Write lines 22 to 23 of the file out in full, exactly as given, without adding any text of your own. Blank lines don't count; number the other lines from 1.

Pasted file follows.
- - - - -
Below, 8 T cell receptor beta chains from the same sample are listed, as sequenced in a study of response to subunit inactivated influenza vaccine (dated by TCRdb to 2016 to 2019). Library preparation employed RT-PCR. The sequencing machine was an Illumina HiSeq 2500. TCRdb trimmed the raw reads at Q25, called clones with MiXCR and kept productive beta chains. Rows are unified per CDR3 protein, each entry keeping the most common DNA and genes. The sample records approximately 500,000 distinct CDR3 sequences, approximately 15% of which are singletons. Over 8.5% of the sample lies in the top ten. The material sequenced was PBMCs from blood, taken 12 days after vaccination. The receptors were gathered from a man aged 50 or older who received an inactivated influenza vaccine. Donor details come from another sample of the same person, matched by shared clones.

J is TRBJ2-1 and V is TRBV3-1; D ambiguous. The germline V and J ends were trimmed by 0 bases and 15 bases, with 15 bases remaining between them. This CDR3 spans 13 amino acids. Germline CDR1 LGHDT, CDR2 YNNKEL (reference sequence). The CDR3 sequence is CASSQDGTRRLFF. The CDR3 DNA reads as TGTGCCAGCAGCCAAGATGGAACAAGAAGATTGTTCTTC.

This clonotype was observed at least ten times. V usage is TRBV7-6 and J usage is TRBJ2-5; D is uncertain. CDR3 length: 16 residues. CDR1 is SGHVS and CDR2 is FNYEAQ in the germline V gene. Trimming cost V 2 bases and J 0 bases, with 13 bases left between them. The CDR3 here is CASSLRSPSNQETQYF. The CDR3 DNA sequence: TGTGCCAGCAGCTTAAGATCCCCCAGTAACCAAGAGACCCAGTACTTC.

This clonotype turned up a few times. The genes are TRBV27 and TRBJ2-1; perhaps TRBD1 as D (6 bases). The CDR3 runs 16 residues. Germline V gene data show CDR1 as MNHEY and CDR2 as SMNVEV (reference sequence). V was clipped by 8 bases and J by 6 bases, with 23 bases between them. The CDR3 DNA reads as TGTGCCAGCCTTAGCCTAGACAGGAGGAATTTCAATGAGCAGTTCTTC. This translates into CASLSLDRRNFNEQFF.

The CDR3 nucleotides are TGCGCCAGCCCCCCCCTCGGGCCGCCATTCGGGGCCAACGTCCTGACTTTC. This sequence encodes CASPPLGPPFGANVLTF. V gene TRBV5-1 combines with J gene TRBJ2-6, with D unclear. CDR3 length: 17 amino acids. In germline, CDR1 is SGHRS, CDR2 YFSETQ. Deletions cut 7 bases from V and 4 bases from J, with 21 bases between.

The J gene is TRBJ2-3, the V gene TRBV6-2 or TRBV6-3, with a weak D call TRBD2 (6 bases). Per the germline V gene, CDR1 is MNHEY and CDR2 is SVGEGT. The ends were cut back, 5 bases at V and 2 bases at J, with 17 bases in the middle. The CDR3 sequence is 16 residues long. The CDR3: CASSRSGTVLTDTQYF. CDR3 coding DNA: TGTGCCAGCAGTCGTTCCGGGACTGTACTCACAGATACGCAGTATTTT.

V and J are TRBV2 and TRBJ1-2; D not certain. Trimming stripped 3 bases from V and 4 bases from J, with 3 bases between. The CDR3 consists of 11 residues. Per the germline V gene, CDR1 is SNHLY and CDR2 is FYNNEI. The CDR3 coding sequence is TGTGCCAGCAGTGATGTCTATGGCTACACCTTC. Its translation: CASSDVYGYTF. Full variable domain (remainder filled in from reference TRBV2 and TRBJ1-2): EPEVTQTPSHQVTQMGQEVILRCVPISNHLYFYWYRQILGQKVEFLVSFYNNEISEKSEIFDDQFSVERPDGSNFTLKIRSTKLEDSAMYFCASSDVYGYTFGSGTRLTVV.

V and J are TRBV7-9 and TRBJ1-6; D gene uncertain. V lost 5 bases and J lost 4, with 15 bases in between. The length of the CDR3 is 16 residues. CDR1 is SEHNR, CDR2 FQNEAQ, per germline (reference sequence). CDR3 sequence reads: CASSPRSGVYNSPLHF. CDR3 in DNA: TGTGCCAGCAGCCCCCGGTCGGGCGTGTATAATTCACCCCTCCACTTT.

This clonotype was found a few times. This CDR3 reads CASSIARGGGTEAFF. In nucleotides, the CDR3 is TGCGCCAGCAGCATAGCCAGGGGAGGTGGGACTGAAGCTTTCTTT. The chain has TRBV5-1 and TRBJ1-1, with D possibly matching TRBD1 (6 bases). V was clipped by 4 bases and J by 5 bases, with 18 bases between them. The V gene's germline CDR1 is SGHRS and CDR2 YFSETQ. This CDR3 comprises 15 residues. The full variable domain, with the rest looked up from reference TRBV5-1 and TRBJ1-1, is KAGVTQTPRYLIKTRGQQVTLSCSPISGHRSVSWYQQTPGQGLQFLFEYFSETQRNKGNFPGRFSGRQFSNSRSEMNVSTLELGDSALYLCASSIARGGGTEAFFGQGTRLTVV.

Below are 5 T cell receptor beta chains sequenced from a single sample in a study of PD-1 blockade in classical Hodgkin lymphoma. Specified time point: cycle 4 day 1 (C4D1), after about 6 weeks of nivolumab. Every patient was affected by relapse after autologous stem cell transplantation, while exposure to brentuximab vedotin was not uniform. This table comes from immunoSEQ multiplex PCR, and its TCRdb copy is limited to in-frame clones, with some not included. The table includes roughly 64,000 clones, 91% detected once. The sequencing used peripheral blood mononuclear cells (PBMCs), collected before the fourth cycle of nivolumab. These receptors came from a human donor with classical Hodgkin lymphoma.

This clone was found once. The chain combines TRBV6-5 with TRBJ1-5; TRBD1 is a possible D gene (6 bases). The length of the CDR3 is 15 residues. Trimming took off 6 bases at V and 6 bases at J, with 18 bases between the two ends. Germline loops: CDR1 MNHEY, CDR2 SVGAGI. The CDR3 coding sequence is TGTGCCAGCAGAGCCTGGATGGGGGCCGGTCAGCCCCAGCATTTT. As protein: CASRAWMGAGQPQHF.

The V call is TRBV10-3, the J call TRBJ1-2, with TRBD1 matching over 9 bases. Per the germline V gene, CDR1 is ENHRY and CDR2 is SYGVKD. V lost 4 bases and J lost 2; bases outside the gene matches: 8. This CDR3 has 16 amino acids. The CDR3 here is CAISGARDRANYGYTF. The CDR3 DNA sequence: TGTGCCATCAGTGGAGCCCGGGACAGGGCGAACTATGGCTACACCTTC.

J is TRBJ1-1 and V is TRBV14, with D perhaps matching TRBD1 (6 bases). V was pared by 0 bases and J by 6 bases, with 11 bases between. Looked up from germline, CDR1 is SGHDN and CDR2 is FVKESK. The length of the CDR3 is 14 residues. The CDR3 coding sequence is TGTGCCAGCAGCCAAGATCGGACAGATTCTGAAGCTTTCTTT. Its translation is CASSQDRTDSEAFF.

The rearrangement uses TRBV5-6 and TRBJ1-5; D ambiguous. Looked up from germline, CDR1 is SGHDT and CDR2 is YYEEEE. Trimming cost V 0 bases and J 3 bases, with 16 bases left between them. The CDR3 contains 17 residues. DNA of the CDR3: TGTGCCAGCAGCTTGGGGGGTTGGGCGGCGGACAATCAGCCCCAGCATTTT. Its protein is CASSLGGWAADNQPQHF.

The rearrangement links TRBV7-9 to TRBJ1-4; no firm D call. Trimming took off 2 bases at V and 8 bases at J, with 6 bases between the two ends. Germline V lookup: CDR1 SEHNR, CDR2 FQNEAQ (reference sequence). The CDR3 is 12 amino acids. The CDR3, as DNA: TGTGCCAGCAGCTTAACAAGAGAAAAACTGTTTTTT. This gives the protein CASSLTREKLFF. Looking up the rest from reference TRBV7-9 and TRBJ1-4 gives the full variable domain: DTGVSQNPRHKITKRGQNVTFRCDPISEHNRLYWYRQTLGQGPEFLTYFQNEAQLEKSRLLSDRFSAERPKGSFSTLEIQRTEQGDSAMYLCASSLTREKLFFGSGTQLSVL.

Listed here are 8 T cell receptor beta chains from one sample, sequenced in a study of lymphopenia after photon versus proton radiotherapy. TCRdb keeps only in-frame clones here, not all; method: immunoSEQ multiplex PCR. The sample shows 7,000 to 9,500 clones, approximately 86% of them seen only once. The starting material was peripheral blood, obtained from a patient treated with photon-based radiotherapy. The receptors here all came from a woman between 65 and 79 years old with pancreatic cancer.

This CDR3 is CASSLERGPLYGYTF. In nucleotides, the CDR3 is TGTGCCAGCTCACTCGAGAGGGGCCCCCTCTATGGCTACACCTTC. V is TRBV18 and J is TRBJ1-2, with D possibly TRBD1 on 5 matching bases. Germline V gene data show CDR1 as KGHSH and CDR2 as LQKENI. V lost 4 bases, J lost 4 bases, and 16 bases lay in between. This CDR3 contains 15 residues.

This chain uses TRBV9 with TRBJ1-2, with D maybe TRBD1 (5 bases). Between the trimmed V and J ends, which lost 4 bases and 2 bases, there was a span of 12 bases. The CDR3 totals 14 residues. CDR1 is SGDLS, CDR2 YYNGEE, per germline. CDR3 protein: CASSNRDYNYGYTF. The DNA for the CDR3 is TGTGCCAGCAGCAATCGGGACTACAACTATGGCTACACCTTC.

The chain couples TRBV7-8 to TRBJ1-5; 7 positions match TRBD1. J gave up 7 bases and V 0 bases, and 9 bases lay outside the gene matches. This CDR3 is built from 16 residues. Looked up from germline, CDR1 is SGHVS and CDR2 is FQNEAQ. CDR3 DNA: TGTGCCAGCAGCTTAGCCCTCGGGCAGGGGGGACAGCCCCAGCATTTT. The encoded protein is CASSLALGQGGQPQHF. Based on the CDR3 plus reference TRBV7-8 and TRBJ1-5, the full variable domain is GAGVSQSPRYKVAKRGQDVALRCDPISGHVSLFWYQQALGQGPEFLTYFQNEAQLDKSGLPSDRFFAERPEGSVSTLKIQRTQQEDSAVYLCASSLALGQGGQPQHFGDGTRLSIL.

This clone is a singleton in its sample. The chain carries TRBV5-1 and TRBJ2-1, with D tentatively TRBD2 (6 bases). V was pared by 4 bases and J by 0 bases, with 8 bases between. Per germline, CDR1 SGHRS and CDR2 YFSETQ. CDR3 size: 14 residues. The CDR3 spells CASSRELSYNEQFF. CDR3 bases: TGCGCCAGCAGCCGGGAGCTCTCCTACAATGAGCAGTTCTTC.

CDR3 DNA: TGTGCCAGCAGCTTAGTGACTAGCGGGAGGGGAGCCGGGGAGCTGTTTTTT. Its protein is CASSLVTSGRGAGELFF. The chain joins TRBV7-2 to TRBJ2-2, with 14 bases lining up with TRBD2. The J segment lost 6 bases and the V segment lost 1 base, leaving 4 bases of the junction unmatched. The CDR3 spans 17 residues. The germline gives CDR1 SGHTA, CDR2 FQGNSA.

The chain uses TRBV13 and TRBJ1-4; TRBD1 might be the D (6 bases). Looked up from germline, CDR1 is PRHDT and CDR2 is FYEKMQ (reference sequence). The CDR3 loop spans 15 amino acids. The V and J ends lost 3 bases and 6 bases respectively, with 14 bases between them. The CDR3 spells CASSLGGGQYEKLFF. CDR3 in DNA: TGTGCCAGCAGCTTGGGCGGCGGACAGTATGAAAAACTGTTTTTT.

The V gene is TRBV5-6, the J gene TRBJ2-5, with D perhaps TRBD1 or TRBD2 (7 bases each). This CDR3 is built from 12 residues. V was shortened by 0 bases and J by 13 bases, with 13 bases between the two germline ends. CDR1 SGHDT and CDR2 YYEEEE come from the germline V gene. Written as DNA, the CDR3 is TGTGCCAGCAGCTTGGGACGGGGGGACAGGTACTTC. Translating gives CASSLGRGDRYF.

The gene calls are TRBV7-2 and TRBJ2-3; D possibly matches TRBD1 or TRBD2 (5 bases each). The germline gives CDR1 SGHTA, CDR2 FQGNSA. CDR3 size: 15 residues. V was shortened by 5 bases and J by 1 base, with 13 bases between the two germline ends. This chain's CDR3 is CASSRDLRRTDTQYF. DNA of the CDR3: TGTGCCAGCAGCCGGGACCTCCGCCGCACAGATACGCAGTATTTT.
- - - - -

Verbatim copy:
The chain uses TRBV13 and TRBJ1-4; TRBD1 might be the D (6 bases). Looked up from germline, CDR1 is PRHDT and CDR2 is FYEKMQ (reference sequence). The CDR3 loop spans 15 amino acids. The V and J ends lost 3 bases and 6 bases respectively, with 14 bases between them. The CDR3 spells CASSLGGGQYEKLFF. CDR3 in DNA: TGTGCCAGCAGCTTGGGCGGCGGACAGTATGAAAAACTGTTTTTT.

The V gene is TRBV5-6, the J gene TRBJ2-5, with D perhaps TRBD1 or TRBD2 (7 bases each). This CDR3 is built from 12 residues. V was shortened by 0 bases and J by 13 bases, with 13 bases between the two germline ends. CDR1 SGHDT and CDR2 YYEEEE come from the germline V gene. Written as DNA, the CDR3 is TGTGCCAGCAGCTTGGGACGGGGGGACAGGTACTTC. Translating gives CASSLGRGDRYF.